three kinds of traits - d4's for arete (skill), d6's for names (relationships/allies), and d8's for aegis (divine favor). you can have multiple dice in a given trait, and different die sizes will get mixed around into different kinds of traits. so, at character creation, you'll have only d4's in any arete traits you buy, but over time you might end up with d6's and d8's in your "spear and shield method" arete also.
you roll all traits together in a pool, whichever ones you have that fit the current conflict; highest single number wins. whichever trait produced that number dictates, roughly, how things turned out - if an aegis trait wins it for you, then Mount Olympus intervened.
if a name trait wins it, then either a teammate bailed you out, or you won 'cause You Love Her That Much, or you won because your father's blessing was true and genuine.
if an arete trait wins it for you, then your own skill alone was what won the day.
if both sides tie for highest, the conflict is a draw; you can try again when conditions change: time elapses, he turns his back on you and walks away, the guards buy your side of the story and leave, etc.
tie between two of your own
dice, and they're from different kinds of traits (a name trait and an aegis trait both coming up "4"), you have to decide for yourself what it was that made things happen like they did.
A) if you WON the conflict, a tie on your own dice means you must take a die from one of the tied traits and move it to another.
again, if my father's good name and my devotion to artemis both produced a 4 in this conflict, i'd be choosing which one to attribute my victory to, and which one to say, "nah, didn't help". if i decide it was really artemis, and my father's blessing meant nothing, then i take a die from my "name: My Father" trait and put it in my "aegis: Artemis" trait. make sense?
now - if i give away a die from a name trait, like in the above example, then my relationship with that person has suffered. this will be played out in some fashion the next time we meet. if the name trait belongs to a teammate or fellow combatant, we can hash it out right then and there.
if i give away a die from an aegis trait, then i've received subtle, divine aid and refused to be thankful for it - the god will dispatch a messenger to resolve the matter, usually by demanding a quest from me as compensation.
if i give away a die from an arete trait, it is patently obvious that it was not my skill, but that of others, that saved the day - allies and enemies are going to be well aware of this fact.
if you LOST the conflict, a tie on your own dice means you have to decide whom to blame for your failure.
instead of moving dice from one trait to another, we're going to be setting them aside in some fashion. pick one of the tied traits, "blame" it for your failure (castigate it aloud, if you prefer), and set one of its dice aside.
if i set aside an aegis die, i now have a grudge against that god, his heroes, and his priesthood. i can only use this die when directly interacting with such entities. i can use the die again normally once i feel i have settled the bad blood between me and the deity, but i must have at least one related interaction with the god or his servitors in order to reach this point.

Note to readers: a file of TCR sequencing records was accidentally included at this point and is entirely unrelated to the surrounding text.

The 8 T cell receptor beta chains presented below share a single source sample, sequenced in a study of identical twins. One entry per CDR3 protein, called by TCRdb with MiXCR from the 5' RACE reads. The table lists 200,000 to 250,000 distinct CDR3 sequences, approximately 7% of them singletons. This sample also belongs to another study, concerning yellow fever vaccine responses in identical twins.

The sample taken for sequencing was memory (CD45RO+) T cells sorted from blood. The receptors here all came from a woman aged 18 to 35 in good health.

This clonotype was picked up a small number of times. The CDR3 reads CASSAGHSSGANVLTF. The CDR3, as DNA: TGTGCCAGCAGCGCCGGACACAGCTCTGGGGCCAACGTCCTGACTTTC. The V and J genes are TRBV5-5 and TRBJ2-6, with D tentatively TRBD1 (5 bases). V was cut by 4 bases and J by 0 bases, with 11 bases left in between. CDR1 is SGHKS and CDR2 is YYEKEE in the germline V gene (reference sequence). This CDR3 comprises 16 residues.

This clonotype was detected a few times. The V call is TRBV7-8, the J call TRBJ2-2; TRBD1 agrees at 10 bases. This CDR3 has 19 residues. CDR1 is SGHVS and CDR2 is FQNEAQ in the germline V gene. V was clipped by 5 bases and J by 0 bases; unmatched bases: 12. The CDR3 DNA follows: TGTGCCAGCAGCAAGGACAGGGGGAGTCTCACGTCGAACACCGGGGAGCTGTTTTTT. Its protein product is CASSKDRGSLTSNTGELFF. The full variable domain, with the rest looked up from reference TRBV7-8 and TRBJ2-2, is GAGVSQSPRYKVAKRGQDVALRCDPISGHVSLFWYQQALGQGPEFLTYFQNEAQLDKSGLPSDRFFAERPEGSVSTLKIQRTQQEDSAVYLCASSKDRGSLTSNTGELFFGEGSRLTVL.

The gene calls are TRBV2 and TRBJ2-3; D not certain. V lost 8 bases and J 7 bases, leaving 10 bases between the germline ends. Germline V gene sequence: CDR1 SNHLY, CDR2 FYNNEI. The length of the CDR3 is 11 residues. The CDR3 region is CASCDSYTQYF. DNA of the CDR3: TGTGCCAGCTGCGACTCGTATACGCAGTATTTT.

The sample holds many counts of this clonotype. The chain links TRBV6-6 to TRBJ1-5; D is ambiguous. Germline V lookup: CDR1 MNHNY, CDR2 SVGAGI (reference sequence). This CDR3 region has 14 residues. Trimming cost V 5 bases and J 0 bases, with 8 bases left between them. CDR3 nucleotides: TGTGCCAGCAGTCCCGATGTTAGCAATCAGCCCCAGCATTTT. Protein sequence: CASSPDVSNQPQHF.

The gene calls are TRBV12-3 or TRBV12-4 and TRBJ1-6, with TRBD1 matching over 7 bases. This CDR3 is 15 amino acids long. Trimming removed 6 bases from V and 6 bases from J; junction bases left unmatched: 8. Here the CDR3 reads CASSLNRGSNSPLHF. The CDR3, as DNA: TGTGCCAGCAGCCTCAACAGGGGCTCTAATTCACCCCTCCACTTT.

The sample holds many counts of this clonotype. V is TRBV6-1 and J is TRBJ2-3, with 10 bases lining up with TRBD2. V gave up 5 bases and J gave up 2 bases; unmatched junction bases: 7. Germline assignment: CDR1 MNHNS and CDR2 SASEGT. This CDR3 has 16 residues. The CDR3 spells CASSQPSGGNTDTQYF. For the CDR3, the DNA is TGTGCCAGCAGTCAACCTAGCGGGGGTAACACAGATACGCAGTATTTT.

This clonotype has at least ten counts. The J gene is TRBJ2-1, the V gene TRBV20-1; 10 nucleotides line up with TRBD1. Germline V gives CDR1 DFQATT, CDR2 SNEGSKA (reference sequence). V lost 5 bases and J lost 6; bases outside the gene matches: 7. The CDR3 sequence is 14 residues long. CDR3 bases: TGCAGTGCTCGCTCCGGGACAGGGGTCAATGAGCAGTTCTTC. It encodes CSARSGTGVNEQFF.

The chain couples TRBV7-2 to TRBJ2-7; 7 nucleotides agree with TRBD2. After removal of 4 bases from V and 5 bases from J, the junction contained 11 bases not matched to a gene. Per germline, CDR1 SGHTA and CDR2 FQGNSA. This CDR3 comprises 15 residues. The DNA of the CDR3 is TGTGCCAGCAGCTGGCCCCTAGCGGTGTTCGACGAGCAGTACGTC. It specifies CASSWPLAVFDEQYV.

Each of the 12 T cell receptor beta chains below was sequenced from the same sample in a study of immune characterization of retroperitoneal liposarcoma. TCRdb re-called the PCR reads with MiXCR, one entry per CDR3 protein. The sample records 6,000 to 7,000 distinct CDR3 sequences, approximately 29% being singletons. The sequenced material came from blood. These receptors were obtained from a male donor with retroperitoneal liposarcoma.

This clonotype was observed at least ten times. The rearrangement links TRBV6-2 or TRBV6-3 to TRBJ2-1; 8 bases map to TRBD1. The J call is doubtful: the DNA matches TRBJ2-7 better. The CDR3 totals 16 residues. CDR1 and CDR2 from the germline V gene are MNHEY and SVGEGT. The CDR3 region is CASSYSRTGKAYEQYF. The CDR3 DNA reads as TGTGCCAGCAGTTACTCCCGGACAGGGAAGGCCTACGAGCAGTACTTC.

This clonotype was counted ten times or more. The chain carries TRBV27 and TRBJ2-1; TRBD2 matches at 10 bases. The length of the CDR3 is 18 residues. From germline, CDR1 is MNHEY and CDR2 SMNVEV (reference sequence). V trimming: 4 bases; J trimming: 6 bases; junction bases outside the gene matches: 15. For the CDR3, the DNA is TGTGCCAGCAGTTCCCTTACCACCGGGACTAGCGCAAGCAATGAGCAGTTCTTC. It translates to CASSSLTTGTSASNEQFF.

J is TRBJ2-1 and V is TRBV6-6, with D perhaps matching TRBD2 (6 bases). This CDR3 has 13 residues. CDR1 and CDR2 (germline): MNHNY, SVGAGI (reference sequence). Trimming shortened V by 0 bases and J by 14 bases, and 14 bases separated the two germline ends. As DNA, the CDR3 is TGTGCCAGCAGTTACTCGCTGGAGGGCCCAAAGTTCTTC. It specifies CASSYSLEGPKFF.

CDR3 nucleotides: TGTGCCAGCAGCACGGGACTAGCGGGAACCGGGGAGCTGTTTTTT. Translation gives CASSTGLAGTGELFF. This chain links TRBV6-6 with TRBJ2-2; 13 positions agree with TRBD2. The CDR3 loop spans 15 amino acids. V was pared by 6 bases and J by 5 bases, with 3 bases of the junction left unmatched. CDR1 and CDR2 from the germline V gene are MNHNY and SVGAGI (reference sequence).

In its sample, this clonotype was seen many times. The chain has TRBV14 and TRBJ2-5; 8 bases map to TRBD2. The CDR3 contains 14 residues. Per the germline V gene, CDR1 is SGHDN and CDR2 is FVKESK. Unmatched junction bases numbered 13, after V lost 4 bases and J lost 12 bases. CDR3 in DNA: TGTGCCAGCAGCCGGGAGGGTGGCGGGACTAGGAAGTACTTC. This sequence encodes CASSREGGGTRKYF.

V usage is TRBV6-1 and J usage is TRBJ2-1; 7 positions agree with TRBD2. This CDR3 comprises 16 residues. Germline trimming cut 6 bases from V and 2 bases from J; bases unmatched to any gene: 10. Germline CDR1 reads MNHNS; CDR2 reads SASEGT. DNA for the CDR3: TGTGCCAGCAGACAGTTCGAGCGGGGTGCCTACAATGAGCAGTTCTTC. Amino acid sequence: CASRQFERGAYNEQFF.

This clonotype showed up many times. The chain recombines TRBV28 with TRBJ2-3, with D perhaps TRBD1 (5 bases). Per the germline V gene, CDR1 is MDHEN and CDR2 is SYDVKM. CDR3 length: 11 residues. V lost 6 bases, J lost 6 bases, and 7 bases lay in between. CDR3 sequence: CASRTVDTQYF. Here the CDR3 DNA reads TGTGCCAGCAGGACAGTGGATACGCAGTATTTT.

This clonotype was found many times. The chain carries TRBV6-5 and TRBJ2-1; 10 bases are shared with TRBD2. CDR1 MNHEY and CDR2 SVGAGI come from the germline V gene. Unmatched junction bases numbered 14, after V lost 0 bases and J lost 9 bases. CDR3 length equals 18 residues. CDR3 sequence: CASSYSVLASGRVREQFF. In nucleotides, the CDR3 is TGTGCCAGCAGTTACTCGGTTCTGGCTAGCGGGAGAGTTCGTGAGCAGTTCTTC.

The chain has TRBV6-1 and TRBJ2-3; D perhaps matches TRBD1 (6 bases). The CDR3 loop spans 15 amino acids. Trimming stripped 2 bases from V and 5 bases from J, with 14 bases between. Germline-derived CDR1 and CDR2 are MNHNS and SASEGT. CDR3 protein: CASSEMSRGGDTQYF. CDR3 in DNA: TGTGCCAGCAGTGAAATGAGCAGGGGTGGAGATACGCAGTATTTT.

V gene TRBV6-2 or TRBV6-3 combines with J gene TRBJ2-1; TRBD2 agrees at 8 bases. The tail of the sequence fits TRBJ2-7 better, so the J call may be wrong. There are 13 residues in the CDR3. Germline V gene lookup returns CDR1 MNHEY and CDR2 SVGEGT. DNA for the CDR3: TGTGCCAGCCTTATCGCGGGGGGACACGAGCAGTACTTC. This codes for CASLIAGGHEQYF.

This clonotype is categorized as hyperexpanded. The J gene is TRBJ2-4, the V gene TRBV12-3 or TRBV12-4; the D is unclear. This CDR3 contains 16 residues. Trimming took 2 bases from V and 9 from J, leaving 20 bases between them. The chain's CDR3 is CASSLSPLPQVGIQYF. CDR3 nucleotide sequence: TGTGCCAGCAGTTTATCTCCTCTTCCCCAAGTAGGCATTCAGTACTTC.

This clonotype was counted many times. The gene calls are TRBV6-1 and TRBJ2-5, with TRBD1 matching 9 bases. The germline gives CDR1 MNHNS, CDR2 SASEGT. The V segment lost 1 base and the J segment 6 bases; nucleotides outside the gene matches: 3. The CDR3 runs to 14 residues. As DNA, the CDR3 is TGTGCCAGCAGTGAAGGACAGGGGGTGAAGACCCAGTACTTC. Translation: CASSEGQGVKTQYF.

if i set aside a name die, i have a beef with whoever the die represented. just like setting aside an aegis die, i have to confront the person and hash out the problem - were their prayers insincere? were they going to let me die in that battle, and refuse me aid? etc. once i confront the problem, i can get the die back.
if i set aside an arete die, it just goes away. it's no good just blaming yourself, then, but you might not want to start shit with Zeus, or your father the king, or whatever.
ONE MORE THING: i can get new traits; aegis, name, and arete; by doing certain kinds of things to establish a connection between them and myself. if some kind of conflict generates the new trait, i can't use the new trait *in that conflict*.
- a meaningful bit of bonding or fractiousness between me and a new person can merit one die in a name trait with them
- making sincere prayers or giving offerings to a new god, for success in some venture, gives me one die in an aegis trait with that god
- attempting to solve a problem in a new way gives me one die in a related arete trait.
AND SO: you're moving dice around on occasion, stirring up strife with your allies and patron gods, and trying new angles or approaches gets you more dice TO move around.
i'm pondering possible sources of something like Fate Points, or whatever, to affect the dice rolls.
A CRITICISM: a friend of mine said this was inappropriate, as structured, for greek heroic tales - she said that the characters' personal skills were just not a big enough impact on play. it occurred to me to switch that around a bit, giving arete d6's instead and putting names or aegis-es in the d4 slot, but i haven't playtested at all yet, so we'll see how it feel when that happens.
thoughts? i want to know if any big holes jump out at you, if anything needs to be cleared up to make sense, etc.[edit: it occurs to me that romans, and roman mystery cults, might make excellent fodder for this system]